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Lisa A. Maier, MD, MSPH, FCCP; Hongbo Liu, MD, PhD; Divya Patel, MD; Alison Welch, CIH; Carla Wilson, MS; Margaret Mroz, MSPH; Li Li, MD, PhD; Cecile Rose, MD, MPH; Michael VanDyke, PhD, CIH; Jeff Swigris, DO, MS; Nabeel Hamzeh, MD
Author and Funding Information

FUNDING/SUPPORT: This research was support by grants from the National Heart, Lung, and Blood Institute (1U01 HL112695 and 1R01 HL114587-A1).

FINANCIAL/NONFINANCIAL DISCLOSURES: See earlier cited article for author conflicts of interest.

aDivision of Environmental and Occupational Health Sciences, National Jewish Health, Denver, CO

bDepartment of Biostatistics, National Jewish Health, Denver, CO

cPulmonary Division, National Jewish Health, Denver, CO

dDepartment of Epidemiology and Biostatistics, China Medical University, Shenyang, China

eDivision of Pulmonary and Critical Care Sciences, School of Medicine, University of Colorado, Denver, CO

fEnvironmental and Occupational Health, Colorado School of Public Health, University of Colorado, Denver, CO

gDivision of Pulmonary, Critical Care and Sleep Medicine, University of Florida, Gainesville, FL

CORRESPONDENCE TO: Lisa A. Maier, MD, MSPH, FCCP, Division of Environmental and Occupational Health Sciences, National Jewish Health, 1400 Jackson St, Denver, CO 80206


Copyright 2016, American College of Chest Physicians. All Rights Reserved.


Chest. 2016;150(6):1423-1424. doi:10.1016/j.chest.2016.10.004
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We appreciate Dr Reich’s careful review and positive and carefully thought-out comments about our study, its design, and analysis recently published in CHEST (August 2016). The study we undertook used a novel dataset to determine an association between sarcoidosis and more severe forms of sarcoidosis (death) and occupation; the intent of our study was never to propose a causal relationship because this conclusion is not possible with a case-control study like ours. However, we did confirm a number of prior associations noted between occupation and sarcoidosis (eg, such as some of those found in the National Institutes of Health’s A Case Control Etiologic Study of Sarcoidosis [ACCESS] study). We did find some differences from prior studies and acknowledged that these findings could be due to some of the limitations in using this dataset. These limitations include the fact that not all occupations were known, that other confounders may have existed (eg, exposures outside of work or in the workplace), and the fact that we did not have information on the temporality of exposures and disease onset, to name a few. Finally, it was our hope to help support and provide potential hypothesis-generating data that could build on our findings to evaluate exposures and antigens that may be triggers for sarcoidosis in future studies, beyond the scope of our dataset.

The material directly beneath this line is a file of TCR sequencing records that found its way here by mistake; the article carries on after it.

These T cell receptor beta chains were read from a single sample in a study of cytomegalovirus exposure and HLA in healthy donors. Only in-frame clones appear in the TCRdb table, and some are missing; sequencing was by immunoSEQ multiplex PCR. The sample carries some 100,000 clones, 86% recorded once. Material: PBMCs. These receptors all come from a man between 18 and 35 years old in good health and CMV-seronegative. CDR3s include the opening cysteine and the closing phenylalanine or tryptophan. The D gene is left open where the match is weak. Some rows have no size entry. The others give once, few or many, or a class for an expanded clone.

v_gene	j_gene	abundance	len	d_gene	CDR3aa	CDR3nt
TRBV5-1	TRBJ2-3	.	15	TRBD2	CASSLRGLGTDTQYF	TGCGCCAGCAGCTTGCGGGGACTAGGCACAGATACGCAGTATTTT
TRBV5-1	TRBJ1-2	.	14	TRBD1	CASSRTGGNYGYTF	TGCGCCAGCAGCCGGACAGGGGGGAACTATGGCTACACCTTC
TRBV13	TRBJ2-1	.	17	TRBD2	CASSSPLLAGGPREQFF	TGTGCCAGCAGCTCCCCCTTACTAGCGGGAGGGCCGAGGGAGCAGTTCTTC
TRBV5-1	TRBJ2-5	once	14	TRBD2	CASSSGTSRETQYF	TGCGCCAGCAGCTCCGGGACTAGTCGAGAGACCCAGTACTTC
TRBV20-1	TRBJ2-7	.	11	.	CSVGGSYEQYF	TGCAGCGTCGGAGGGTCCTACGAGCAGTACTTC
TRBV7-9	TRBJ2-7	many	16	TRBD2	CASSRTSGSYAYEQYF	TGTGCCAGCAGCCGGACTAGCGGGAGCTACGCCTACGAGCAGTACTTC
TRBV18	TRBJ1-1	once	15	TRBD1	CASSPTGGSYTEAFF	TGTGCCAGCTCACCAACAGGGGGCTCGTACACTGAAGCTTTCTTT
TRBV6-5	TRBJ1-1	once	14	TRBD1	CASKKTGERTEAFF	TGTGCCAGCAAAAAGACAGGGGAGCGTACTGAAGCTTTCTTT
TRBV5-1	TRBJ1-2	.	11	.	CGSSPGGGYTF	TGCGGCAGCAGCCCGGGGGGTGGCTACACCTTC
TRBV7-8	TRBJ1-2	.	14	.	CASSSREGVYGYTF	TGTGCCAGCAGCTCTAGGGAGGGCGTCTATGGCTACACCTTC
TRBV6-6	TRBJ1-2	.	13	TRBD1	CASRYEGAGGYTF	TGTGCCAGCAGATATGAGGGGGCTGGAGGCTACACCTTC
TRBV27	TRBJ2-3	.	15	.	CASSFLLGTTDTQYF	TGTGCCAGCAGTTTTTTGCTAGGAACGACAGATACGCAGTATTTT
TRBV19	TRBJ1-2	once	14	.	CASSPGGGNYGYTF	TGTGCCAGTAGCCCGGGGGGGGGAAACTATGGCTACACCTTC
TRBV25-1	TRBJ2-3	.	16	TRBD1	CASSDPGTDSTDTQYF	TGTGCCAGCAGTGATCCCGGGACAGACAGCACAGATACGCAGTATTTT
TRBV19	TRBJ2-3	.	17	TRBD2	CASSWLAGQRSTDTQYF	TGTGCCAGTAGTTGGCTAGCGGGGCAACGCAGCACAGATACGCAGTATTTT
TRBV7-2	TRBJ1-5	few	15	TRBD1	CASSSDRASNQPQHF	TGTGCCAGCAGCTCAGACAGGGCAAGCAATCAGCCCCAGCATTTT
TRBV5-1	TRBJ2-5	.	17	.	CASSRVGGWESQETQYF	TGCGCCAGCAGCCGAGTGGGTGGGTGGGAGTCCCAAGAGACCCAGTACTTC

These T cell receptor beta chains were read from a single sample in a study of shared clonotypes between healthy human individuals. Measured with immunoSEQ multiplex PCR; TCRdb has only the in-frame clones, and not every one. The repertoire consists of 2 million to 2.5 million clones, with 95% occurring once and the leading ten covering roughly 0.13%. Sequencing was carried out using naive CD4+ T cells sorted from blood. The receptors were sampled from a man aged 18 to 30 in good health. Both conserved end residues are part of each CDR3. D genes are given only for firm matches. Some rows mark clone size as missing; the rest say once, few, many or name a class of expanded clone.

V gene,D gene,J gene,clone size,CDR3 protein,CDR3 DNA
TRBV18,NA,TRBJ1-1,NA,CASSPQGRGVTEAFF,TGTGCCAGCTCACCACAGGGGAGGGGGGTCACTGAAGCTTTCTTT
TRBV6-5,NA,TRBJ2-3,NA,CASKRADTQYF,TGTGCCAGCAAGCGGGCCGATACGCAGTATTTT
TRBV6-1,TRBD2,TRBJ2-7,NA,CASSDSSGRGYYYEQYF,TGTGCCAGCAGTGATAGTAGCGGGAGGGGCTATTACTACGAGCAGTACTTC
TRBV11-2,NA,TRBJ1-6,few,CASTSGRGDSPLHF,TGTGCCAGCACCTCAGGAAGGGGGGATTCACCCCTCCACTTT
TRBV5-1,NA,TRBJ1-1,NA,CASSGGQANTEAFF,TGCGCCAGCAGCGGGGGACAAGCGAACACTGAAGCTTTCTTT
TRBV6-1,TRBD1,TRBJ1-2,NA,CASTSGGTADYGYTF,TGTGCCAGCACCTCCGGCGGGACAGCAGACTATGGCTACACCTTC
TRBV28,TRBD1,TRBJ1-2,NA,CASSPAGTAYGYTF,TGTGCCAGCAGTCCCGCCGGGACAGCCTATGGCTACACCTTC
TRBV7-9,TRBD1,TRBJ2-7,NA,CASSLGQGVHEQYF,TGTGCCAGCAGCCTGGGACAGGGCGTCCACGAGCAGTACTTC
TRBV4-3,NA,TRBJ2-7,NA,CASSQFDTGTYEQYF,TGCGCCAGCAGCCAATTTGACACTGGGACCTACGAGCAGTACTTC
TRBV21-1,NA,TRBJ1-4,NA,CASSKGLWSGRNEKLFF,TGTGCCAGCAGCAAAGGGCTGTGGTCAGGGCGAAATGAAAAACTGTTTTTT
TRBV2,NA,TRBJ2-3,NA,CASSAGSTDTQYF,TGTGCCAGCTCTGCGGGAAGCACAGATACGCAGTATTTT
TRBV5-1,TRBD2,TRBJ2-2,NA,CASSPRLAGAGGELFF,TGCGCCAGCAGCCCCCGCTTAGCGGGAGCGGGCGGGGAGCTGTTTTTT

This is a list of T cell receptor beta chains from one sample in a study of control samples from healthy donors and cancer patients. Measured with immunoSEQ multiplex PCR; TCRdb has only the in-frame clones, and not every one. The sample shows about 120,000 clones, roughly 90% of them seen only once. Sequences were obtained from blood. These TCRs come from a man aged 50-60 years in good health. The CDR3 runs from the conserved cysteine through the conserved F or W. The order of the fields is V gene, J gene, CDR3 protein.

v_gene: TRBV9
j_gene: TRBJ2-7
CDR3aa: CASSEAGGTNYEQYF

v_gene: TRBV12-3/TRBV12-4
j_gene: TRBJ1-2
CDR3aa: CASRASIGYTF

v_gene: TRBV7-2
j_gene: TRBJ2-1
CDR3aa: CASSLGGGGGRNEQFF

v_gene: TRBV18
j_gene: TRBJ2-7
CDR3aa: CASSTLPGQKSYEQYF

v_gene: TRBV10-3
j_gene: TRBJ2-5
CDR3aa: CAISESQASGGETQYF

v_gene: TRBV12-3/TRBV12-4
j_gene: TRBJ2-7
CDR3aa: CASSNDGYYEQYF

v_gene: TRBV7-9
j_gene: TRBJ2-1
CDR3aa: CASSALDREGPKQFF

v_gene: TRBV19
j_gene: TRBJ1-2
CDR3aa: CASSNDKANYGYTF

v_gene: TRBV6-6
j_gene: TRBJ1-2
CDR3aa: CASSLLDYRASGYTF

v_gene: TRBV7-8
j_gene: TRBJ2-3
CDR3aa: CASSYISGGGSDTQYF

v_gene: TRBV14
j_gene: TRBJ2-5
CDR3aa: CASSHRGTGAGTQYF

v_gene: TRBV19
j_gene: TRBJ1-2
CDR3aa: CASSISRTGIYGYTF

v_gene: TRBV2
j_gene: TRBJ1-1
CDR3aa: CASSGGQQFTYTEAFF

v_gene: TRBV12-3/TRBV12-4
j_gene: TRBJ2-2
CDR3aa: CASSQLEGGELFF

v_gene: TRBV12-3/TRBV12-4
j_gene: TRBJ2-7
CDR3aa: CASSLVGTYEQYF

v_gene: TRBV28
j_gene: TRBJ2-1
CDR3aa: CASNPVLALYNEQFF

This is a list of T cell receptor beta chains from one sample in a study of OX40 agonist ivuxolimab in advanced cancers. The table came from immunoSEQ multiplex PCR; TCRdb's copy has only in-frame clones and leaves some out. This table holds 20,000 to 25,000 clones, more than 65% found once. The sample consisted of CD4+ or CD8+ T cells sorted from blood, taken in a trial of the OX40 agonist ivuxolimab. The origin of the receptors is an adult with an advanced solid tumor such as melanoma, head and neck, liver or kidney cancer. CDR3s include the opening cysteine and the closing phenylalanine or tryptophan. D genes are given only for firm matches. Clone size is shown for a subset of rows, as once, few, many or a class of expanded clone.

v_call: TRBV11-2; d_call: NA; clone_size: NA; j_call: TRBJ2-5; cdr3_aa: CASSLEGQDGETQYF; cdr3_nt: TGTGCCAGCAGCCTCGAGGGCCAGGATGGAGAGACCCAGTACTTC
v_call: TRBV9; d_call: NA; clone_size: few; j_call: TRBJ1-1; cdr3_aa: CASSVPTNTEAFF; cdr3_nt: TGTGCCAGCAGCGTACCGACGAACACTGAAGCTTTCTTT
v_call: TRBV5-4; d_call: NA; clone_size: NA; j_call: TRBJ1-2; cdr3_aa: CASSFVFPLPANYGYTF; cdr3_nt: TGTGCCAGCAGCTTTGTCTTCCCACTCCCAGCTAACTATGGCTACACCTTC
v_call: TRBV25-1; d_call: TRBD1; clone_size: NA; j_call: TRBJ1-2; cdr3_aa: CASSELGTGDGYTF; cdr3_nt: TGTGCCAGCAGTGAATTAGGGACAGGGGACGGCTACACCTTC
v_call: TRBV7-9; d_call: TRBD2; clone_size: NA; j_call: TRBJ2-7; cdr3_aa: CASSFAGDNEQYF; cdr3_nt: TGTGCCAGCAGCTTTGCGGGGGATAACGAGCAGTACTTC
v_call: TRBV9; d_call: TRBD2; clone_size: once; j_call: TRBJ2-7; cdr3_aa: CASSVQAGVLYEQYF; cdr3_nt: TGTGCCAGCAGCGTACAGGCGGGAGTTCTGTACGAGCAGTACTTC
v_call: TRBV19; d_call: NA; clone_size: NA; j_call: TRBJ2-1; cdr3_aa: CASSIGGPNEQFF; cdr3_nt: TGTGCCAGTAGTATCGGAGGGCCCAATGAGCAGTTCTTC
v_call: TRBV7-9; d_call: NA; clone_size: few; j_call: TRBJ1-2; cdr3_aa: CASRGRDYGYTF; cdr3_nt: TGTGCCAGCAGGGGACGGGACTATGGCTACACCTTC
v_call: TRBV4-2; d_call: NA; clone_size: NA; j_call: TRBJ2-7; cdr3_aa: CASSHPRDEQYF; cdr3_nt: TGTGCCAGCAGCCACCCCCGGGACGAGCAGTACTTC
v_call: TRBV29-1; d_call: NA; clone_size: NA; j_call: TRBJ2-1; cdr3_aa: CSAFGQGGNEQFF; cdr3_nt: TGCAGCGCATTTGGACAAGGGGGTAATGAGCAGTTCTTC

References

Liu H. .Patel D. .Welch A.M. .et al Association between occupational exposures and sarcoidosis: an analysis from death certificates in the United States, 1988-1999. Chest. 2016;150:289-298 [PubMed]journal. [CrossRef] [PubMed]
 
Newman L.S. .Mroz M.M. .Balkissoon R. .Maier L.A. . Beryllium sensitization progresses to chronic beryllium disease: a longitudinal study of disease risk. Am J Respir Crit Care Med. 2005;171:54-60 [PubMed]journal. [CrossRef] [PubMed]
 

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References

Liu H. .Patel D. .Welch A.M. .et al Association between occupational exposures and sarcoidosis: an analysis from death certificates in the United States, 1988-1999. Chest. 2016;150:289-298 [PubMed]journal. [CrossRef] [PubMed]
 
Newman L.S. .Mroz M.M. .Balkissoon R. .Maier L.A. . Beryllium sensitization progresses to chronic beryllium disease: a longitudinal study of disease risk. Am J Respir Crit Care Med. 2005;171:54-60 [PubMed]journal. [CrossRef] [PubMed]
 
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